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I like this opening because it gives me a sense of something being not quite right. The language is stark, and the image is foreboding. It’s also unusual as far as a weather description goes. I can’t say I’ve ever seen a sky that colour before, so perhaps it’s somewhere other than earth? I’m pulled in to read further so that I can find out more about this place.

 

“A merry little surge of electricity piped by automatic alarm from the mood organ beside his bed awakened Rick Deckard.” – Do Androids Dream of Electric Sheep? Philip K. Dick

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This opening has someone waking up but it’s the mood organ that makes me want to read on because I immediately know we’re either not in this world, or if we are it’s somewhere in an imagined future.

 

 

“They’re made out of meat.” – Terry Bisson

“They’re Made out of Meat”  is one of my favourite short stories. Not only does it open with dialogue, but the whole story is a conversation between two disembodied voices. There is no narrative, no description, no action, just dialogue. Everything about this story is a literary ‘no-no’, and yet it works perfectly.

Of course, these are all notable exceptions. I’m not saying that we should all go out and ignore the advice on not using cliched openings. These are examples of what a skilled writer can do with something that is considered a cliché.

A good opening line or paragraph sets an expectation of who or what the novel, story, article or essay will be about. It also sets the tone of the piece of writing, whether that be matter of fact, foreboding, humorous, etc. In speculative fiction, it also often gives us a glimpse into another world.

“I did two things on my seventy-fifth birthday. I visited my wife’s grave. Then I joined the army.” Old Man’s War –  John Scalzi

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This opening starts off normal enough for a seventy-five-year-old man. Then boom, Scalzi turns that impression upside down and we’re immediately asking ourselves questions because joining the army is probably the last thing we’d expect a man that age to do.

 

 

“Far out in the uncharted backwaters of the unfashionable end of the Western Spiral arm of the Galaxy lies a small unregarded yellow sun.” Hitchhiker’s Guide to the Galaxy – Douglas Adams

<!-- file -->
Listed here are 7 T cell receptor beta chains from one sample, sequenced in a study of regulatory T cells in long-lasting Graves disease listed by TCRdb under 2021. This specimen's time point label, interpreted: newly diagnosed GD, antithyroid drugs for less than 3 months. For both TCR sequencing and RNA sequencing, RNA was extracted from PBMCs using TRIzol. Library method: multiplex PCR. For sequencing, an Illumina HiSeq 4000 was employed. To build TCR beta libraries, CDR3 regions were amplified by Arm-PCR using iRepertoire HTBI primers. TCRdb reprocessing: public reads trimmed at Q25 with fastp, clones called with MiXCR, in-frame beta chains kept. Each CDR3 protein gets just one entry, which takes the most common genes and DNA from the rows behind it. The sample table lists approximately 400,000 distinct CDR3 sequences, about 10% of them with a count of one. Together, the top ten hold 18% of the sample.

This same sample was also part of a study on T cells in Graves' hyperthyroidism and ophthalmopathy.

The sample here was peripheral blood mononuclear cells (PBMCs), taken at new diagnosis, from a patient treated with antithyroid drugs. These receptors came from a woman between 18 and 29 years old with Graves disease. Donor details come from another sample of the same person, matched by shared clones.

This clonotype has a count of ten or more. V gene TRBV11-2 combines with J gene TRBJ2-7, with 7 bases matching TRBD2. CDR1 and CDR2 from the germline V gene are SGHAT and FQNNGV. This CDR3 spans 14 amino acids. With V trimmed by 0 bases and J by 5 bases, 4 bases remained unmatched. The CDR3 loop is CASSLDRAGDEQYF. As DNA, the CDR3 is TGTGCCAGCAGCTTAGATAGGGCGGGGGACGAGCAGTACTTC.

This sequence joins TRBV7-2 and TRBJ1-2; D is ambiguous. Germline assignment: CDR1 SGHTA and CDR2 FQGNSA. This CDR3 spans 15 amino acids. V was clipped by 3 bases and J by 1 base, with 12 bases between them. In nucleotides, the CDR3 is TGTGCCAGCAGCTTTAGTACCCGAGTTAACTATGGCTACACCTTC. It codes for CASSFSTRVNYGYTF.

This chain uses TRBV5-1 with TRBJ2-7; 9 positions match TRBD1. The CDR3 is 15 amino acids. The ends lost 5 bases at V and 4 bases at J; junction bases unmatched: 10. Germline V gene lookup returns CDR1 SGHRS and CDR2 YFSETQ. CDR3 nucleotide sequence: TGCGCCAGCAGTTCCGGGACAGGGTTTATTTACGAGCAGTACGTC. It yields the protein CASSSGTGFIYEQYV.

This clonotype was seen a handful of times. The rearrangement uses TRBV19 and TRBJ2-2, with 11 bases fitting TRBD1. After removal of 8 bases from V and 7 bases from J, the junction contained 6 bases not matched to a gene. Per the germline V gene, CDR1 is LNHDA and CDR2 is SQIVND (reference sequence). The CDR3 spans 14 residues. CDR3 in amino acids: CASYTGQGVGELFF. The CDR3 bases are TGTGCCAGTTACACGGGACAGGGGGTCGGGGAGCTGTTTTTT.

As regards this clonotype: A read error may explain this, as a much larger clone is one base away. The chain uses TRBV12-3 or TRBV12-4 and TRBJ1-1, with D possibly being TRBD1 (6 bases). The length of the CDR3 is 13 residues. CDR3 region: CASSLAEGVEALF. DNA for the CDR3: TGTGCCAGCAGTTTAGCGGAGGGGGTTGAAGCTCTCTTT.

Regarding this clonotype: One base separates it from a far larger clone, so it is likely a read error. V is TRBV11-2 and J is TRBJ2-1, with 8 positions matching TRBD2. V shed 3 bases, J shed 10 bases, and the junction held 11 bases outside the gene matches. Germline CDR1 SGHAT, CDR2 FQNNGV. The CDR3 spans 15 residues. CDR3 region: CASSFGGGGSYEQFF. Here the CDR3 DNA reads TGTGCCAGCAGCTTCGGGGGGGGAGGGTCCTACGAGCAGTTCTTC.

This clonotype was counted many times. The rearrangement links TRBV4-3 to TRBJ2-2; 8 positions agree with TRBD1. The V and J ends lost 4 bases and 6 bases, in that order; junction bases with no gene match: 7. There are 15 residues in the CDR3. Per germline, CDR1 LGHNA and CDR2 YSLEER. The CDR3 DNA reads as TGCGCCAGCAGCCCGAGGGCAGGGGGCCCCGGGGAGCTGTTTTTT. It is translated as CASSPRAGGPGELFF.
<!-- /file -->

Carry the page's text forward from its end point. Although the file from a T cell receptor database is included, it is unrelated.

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I love this opening. If you know anything about the galaxy or solar system, you immediately know that this is earth we’re talking about here. There’s a self-deprecating humour in the way it’s written that is so English and so endearing that I immediately want to read on.

 

 

“As Gregor Samsa awoke one morning from uneasy dreams he found himself transformed in his bed into a gigantic insect.” Metamorphosis – Franz Kafka

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This one is so matter-of-factly talking about something so odd that it is an immediate draw. There’s no sense of panic, no terror, which creates a kind of morbid fascination. Just what has happened to Gregor? We need to know.

 

 

I’ve often found that I don’t know the opening line until I’ve written the whole story. I start at the beginning, of course, but it’s mostly just a placeholder until I’ve written the whole thing and know how it ends. Then, when I’m going back to edit, I look at the opening and fiddle with it until it becomes the hook I need for that particular story.

What was the most memorable opening line you remember reading? Or better still, give me an example of an opening line of your own. Here’s one of mine to leave you with:

“Whispers flitted across his mind. Distant voices murmuring words he could not quite grasp; like moth wings, they brushed memories he had tried for so long to forget, wafting loose the shrouds he had wrapped around them over so many years with so many empty wine-skins.”  The Lost Weaver

G is for Groups – writing groups

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Writing can be a lonely business. Especially early on, when it feels as though it’s impossible to know whether your writing is any good, or what you need to improve. You can share your writing, of course, and your family will give you all the encouragement and support you need to keep going. To learn writing as a craft, though, you need input from people who know the craft. This is where workshops and writing groups come in.

Sharing your writing with people other than your mum is always a daunting experience. Receiving a rejection from an unseen editor is bad enough, but having someone go through and point out all the weak spots and areas for improvement can feel like those dreams where you forget to get dressed and realise you’ve gone to work naked.

Oh, you don’t have those? Okay, moving on.

I’ve joined a few writing groups over the years and found them extremely helpful. Here are some non-profit ones I’ve taken part in (links in the titles where available).

Critters